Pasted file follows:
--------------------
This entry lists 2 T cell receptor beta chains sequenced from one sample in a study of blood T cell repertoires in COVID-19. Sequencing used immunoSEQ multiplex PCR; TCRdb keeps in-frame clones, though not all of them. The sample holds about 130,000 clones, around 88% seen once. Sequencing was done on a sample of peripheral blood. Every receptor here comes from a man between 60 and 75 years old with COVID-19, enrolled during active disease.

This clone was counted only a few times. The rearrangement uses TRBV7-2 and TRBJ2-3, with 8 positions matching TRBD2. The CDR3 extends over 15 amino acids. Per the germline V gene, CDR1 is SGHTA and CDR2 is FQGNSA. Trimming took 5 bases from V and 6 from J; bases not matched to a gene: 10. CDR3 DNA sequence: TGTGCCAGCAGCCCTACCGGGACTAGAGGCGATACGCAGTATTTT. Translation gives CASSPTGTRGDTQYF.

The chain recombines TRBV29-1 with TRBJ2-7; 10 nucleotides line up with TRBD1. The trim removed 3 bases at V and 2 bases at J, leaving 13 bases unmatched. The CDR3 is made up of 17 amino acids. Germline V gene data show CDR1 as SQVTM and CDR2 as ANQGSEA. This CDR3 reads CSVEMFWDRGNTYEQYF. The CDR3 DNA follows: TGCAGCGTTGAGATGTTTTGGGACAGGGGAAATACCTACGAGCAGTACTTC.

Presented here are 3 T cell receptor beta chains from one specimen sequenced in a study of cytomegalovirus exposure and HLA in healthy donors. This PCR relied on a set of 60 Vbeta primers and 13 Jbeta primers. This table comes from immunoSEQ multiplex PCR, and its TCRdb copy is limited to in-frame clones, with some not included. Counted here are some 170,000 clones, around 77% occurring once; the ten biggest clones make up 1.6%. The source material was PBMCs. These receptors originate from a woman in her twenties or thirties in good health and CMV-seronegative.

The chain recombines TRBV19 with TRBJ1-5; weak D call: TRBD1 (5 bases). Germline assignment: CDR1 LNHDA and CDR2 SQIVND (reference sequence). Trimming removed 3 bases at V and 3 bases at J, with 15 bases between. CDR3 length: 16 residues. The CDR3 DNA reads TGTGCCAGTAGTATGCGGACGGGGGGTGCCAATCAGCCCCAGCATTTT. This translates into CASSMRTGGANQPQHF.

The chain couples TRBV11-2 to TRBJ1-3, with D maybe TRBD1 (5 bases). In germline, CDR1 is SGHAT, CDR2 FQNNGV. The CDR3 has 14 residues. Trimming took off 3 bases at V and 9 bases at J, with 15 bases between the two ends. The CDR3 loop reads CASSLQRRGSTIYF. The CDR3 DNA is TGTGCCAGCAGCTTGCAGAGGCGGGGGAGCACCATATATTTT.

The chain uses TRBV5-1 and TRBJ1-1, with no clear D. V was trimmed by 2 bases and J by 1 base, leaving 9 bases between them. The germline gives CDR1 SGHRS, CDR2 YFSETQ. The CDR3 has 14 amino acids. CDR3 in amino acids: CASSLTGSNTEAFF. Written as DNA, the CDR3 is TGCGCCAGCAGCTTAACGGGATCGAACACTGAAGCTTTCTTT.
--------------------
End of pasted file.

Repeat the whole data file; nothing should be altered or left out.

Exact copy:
This entry lists 2 T cell receptor beta chains sequenced from one sample in a study of blood T cell repertoires in COVID-19. Sequencing used immunoSEQ multiplex PCR; TCRdb keeps in-frame clones, though not all of them. The sample holds about 130,000 clones, around 88% seen once. Sequencing was done on a sample of peripheral blood. Every receptor here comes from a man between 60 and 75 years old with COVID-19, enrolled during active disease.

This clone was counted only a few times. The rearrangement uses TRBV7-2 and TRBJ2-3, with 8 positions matching TRBD2. The CDR3 extends over 15 amino acids. Per the germline V gene, CDR1 is SGHTA and CDR2 is FQGNSA. Trimming took 5 bases from V and 6 from J; bases not matched to a gene: 10. CDR3 DNA sequence: TGTGCCAGCAGCCCTACCGGGACTAGAGGCGATACGCAGTATTTT. Translation gives CASSPTGTRGDTQYF.

The chain recombines TRBV29-1 with TRBJ2-7; 10 nucleotides line up with TRBD1. The trim removed 3 bases at V and 2 bases at J, leaving 13 bases unmatched. The CDR3 is made up of 17 amino acids. Germline V gene data show CDR1 as SQVTM and CDR2 as ANQGSEA. This CDR3 reads CSVEMFWDRGNTYEQYF. The CDR3 DNA follows: TGCAGCGTTGAGATGTTTTGGGACAGGGGAAATACCTACGAGCAGTACTTC.

Presented here are 3 T cell receptor beta chains from one specimen sequenced in a study of cytomegalovirus exposure and HLA in healthy donors. This PCR relied on a set of 60 Vbeta primers and 13 Jbeta primers. This table comes from immunoSEQ multiplex PCR, and its TCRdb copy is limited to in-frame clones, with some not included. Counted here are some 170,000 clones, around 77% occurring once; the ten biggest clones make up 1.6%. The source material was PBMCs. These receptors originate from a woman in her twenties or thirties in good health and CMV-seronegative.

The chain recombines TRBV19 with TRBJ1-5; weak D call: TRBD1 (5 bases). Germline assignment: CDR1 LNHDA and CDR2 SQIVND (reference sequence). Trimming removed 3 bases at V and 3 bases at J, with 15 bases between. CDR3 length: 16 residues. The CDR3 DNA reads TGTGCCAGTAGTATGCGGACGGGGGGTGCCAATCAGCCCCAGCATTTT. This translates into CASSMRTGGANQPQHF.

The chain couples TRBV11-2 to TRBJ1-3, with D maybe TRBD1 (5 bases). In germline, CDR1 is SGHAT, CDR2 FQNNGV. The CDR3 has 14 residues. Trimming took off 3 bases at V and 9 bases at J, with 15 bases between the two ends. The CDR3 loop reads CASSLQRRGSTIYF. The CDR3 DNA is TGTGCCAGCAGCTTGCAGAGGCGGGGGAGCACCATATATTTT.

The chain uses TRBV5-1 and TRBJ1-1, with no clear D. V was trimmed by 2 bases and J by 1 base, leaving 9 bases between them. The germline gives CDR1 SGHRS, CDR2 YFSETQ. The CDR3 has 14 amino acids. CDR3 in amino acids: CASSLTGSNTEAFF. Written as DNA, the CDR3 is TGCGCCAGCAGCTTAACGGGATCGAACACTGAAGCTTTCTTT.